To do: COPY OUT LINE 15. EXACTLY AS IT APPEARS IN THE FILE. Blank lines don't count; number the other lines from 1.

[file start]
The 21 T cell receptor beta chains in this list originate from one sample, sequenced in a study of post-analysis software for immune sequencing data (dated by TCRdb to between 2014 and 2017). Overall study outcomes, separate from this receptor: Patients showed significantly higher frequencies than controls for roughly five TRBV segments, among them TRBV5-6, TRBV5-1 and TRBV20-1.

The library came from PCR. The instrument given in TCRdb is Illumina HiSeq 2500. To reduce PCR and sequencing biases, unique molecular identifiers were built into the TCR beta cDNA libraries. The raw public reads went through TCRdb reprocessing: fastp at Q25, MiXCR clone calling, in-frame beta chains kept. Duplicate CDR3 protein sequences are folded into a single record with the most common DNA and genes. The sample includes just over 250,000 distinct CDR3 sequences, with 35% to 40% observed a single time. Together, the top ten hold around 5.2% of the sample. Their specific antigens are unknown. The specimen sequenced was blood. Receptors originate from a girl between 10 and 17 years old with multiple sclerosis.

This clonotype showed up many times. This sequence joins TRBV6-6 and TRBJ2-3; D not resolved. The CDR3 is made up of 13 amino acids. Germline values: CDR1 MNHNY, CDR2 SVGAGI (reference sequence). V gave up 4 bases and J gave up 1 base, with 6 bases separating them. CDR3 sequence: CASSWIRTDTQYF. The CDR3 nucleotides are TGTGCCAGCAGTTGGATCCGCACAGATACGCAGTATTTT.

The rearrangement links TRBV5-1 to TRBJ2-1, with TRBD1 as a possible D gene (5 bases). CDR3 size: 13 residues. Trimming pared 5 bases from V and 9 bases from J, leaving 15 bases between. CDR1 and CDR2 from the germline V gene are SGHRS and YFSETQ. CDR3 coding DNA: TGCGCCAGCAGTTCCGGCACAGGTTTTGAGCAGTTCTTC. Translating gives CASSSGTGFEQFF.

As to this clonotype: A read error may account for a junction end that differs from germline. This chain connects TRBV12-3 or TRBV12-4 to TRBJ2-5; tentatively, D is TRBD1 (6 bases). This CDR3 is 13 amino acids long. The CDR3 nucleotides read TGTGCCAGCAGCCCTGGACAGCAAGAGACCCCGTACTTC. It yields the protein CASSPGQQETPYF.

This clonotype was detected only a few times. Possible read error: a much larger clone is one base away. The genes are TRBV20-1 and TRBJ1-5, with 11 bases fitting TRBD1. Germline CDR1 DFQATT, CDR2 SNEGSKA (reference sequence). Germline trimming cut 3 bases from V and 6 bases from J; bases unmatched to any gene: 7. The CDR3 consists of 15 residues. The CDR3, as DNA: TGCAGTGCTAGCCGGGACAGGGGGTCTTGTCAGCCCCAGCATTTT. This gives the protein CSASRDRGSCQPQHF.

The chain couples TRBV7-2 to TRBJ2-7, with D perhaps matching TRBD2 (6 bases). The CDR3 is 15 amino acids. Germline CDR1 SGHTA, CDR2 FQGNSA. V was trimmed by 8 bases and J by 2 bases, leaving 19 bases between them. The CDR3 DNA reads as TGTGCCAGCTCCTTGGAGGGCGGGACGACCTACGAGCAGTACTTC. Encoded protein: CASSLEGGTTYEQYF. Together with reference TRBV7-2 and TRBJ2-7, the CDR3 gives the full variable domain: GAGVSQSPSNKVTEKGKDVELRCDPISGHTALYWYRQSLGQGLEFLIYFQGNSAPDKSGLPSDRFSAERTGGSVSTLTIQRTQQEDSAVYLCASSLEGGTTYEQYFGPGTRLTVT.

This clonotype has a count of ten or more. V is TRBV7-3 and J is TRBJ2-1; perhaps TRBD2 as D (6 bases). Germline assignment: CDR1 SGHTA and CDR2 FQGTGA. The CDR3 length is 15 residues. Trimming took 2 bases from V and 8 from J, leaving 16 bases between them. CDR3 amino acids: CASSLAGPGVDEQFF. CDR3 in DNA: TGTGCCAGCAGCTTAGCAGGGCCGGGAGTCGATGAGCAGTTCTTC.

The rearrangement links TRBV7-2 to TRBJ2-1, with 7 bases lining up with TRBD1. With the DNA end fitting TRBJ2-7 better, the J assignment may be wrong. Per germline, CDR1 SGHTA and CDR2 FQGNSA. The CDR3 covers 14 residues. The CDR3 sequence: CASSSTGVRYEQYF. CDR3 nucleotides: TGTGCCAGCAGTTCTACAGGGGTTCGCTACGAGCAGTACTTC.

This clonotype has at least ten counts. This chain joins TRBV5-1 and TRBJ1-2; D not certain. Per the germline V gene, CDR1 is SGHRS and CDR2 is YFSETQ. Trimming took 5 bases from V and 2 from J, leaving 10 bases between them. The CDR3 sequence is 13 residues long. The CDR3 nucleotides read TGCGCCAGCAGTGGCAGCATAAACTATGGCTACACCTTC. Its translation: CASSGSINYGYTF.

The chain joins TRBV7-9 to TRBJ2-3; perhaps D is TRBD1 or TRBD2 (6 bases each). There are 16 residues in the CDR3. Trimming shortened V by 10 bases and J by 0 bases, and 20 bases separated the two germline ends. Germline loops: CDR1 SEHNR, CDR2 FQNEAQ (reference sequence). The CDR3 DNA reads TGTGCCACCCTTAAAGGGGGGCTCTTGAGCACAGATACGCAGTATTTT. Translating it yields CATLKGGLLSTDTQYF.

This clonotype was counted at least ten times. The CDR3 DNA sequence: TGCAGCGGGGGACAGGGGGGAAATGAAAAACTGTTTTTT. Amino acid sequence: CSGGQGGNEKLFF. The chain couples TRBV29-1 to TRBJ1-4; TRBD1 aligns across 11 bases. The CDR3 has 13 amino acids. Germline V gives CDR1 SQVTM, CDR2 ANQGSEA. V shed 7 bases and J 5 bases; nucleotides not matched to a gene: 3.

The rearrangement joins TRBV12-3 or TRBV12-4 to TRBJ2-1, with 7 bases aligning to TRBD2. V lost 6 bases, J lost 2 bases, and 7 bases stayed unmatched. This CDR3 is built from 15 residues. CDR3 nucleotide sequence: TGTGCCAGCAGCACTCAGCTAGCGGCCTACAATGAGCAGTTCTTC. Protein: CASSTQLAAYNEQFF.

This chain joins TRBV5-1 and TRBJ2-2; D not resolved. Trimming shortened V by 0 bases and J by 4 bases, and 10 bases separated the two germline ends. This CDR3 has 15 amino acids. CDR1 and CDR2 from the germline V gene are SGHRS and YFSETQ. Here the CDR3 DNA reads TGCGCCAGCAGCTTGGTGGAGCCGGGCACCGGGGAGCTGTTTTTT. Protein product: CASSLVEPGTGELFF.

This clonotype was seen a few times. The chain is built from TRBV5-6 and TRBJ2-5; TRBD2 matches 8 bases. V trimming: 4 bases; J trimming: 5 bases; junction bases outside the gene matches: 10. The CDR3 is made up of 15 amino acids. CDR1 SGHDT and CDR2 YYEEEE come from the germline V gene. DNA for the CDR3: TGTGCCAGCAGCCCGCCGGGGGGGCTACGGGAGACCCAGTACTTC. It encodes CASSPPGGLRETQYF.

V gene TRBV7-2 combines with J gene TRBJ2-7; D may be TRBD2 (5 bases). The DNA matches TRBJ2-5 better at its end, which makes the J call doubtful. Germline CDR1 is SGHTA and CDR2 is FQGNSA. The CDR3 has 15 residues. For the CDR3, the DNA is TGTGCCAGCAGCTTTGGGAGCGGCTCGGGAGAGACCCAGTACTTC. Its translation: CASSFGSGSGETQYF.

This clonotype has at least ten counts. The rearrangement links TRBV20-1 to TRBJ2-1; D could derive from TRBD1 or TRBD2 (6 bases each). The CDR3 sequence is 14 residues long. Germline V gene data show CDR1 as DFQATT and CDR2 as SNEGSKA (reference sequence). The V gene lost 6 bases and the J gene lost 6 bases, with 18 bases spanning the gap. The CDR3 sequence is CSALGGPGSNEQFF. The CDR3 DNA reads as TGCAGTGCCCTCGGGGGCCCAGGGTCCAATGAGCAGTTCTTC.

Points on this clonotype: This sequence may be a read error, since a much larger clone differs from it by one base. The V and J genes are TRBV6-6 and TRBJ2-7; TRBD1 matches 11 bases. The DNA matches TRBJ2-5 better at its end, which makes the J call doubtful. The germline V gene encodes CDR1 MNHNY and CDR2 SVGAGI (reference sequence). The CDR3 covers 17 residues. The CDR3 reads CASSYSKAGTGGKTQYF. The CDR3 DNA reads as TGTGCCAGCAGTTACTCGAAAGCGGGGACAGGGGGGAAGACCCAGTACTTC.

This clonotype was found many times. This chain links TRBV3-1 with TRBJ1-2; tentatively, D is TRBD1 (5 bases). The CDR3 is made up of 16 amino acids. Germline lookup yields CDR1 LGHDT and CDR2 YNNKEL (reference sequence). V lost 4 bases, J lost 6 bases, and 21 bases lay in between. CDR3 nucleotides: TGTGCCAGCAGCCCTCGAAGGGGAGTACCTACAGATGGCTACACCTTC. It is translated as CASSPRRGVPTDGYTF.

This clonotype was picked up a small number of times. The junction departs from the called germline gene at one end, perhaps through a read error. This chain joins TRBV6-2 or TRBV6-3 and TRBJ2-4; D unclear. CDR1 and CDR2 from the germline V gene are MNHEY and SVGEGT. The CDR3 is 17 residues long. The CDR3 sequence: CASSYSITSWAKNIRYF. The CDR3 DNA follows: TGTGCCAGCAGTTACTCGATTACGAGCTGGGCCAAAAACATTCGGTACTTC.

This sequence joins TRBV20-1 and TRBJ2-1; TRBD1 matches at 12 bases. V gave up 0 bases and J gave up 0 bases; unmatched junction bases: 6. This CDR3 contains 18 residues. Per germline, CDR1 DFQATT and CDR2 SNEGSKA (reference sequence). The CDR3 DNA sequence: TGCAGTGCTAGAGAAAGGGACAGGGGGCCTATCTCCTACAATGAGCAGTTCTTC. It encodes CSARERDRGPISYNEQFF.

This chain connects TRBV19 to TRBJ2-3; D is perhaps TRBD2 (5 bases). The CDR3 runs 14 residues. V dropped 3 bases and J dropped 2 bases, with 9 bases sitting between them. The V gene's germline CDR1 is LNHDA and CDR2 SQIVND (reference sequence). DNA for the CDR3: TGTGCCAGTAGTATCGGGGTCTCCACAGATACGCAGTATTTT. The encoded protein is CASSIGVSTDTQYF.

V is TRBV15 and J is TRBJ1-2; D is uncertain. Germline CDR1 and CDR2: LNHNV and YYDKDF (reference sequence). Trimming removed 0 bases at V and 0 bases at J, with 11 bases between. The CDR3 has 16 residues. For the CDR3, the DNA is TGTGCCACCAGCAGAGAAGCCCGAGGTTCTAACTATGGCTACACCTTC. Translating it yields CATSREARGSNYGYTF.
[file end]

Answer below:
This clonotype was seen a few times. The chain is built from TRBV5-6 and TRBJ2-5; TRBD2 matches 8 bases. V trimming: 4 bases; J trimming: 5 bases; junction bases outside the gene matches: 10. The CDR3 is made up of 15 amino acids. CDR1 SGHDT and CDR2 YYEEEE come from the germline V gene. DNA for the CDR3: TGTGCCAGCAGCCCGCCGGGGGGGCTACGGGAGACCCAGTACTTC. It encodes CASSPPGGLRETQYF.